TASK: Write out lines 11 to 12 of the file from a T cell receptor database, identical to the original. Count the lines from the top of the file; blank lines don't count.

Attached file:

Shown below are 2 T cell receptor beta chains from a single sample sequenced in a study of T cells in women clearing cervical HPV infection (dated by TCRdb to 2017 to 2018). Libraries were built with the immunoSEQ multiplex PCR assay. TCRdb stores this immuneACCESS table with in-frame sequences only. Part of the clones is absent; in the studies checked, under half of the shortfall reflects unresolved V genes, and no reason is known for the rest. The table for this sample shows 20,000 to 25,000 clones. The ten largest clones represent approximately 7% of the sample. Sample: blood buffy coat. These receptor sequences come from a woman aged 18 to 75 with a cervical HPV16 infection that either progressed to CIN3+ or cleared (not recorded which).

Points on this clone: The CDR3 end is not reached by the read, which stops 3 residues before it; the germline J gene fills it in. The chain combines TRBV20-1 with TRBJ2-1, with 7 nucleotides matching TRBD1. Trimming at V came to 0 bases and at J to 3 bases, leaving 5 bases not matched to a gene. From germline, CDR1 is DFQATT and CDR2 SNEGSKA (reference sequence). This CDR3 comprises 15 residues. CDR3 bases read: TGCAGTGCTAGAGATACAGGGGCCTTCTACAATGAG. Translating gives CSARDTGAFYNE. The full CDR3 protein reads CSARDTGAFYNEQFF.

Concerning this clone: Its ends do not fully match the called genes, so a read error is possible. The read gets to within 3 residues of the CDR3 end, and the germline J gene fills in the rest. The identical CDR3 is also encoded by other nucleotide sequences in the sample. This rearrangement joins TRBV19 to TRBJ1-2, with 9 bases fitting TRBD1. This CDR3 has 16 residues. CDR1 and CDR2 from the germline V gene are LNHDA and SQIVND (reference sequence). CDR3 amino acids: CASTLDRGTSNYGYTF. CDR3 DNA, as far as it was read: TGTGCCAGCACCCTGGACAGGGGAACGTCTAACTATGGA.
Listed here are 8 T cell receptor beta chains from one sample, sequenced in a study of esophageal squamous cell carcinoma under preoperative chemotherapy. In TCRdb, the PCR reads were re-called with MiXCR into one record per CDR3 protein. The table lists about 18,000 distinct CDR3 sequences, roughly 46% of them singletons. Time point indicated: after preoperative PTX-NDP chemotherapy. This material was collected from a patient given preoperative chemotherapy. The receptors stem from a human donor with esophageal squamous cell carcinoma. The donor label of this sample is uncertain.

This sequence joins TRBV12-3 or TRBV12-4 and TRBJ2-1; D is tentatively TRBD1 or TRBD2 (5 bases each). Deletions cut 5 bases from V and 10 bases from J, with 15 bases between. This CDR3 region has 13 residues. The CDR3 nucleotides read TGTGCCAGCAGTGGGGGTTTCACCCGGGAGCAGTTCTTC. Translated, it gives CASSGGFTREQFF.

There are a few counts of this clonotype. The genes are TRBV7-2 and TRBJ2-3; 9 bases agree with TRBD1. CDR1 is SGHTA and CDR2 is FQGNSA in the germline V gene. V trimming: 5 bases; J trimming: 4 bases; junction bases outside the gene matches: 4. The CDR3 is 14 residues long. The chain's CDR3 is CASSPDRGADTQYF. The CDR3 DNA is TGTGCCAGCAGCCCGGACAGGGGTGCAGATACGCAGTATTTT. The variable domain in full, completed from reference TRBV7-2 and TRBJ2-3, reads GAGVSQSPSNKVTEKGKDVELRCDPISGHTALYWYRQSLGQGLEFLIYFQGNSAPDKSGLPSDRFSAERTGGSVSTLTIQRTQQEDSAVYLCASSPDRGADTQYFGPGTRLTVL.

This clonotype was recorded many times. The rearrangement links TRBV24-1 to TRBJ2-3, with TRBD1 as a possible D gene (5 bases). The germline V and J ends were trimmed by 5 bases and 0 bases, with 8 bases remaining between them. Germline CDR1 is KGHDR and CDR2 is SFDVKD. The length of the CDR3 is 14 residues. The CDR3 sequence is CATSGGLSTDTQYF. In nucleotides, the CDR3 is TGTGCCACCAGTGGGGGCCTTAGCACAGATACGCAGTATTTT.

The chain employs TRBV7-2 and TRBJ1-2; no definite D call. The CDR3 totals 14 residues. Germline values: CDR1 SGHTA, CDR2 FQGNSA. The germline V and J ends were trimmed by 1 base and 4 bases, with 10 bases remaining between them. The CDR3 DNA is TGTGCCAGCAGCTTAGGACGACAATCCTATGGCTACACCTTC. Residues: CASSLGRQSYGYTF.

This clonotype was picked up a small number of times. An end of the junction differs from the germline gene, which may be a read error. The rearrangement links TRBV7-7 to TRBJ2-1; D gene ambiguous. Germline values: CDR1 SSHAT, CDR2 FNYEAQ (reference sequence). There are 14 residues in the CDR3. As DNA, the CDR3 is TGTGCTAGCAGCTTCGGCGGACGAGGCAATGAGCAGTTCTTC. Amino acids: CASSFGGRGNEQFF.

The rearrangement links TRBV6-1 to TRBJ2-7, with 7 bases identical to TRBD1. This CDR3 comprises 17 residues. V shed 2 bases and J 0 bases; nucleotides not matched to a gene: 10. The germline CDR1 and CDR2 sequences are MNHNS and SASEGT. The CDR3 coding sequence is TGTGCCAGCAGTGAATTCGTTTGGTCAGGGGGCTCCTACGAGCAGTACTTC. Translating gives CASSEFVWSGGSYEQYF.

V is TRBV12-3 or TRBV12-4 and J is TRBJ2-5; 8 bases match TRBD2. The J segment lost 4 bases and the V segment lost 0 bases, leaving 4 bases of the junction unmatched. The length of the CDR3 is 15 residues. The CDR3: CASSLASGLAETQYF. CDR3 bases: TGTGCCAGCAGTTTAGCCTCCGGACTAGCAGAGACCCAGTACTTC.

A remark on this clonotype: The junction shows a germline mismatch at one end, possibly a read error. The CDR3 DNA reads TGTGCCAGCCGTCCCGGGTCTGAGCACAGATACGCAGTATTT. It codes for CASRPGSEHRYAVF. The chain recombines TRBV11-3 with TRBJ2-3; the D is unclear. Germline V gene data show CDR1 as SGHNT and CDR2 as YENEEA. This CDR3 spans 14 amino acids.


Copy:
V is TRBV12-3 or TRBV12-4 and J is TRBJ2-5; 8 bases match TRBD2. The J segment lost 4 bases and the V segment lost 0 bases, leaving 4 bases of the junction unmatched. The length of the CDR3 is 15 residues. The CDR3: CASSLASGLAETQYF. CDR3 bases: TGTGCCAGCAGTTTAGCCTCCGGACTAGCAGAGACCCAGTACTTC.

A remark on this clonotype: The junction shows a germline mismatch at one end, possibly a read error. The CDR3 DNA reads TGTGCCAGCCGTCCCGGGTCTGAGCACAGATACGCAGTATTT. It codes for CASRPGSEHRYAVF. The chain recombines TRBV11-3 with TRBJ2-3; the D is unclear. Germline V gene data show CDR1 as SGHNT and CDR2 as YENEEA. This CDR3 spans 14 amino acids.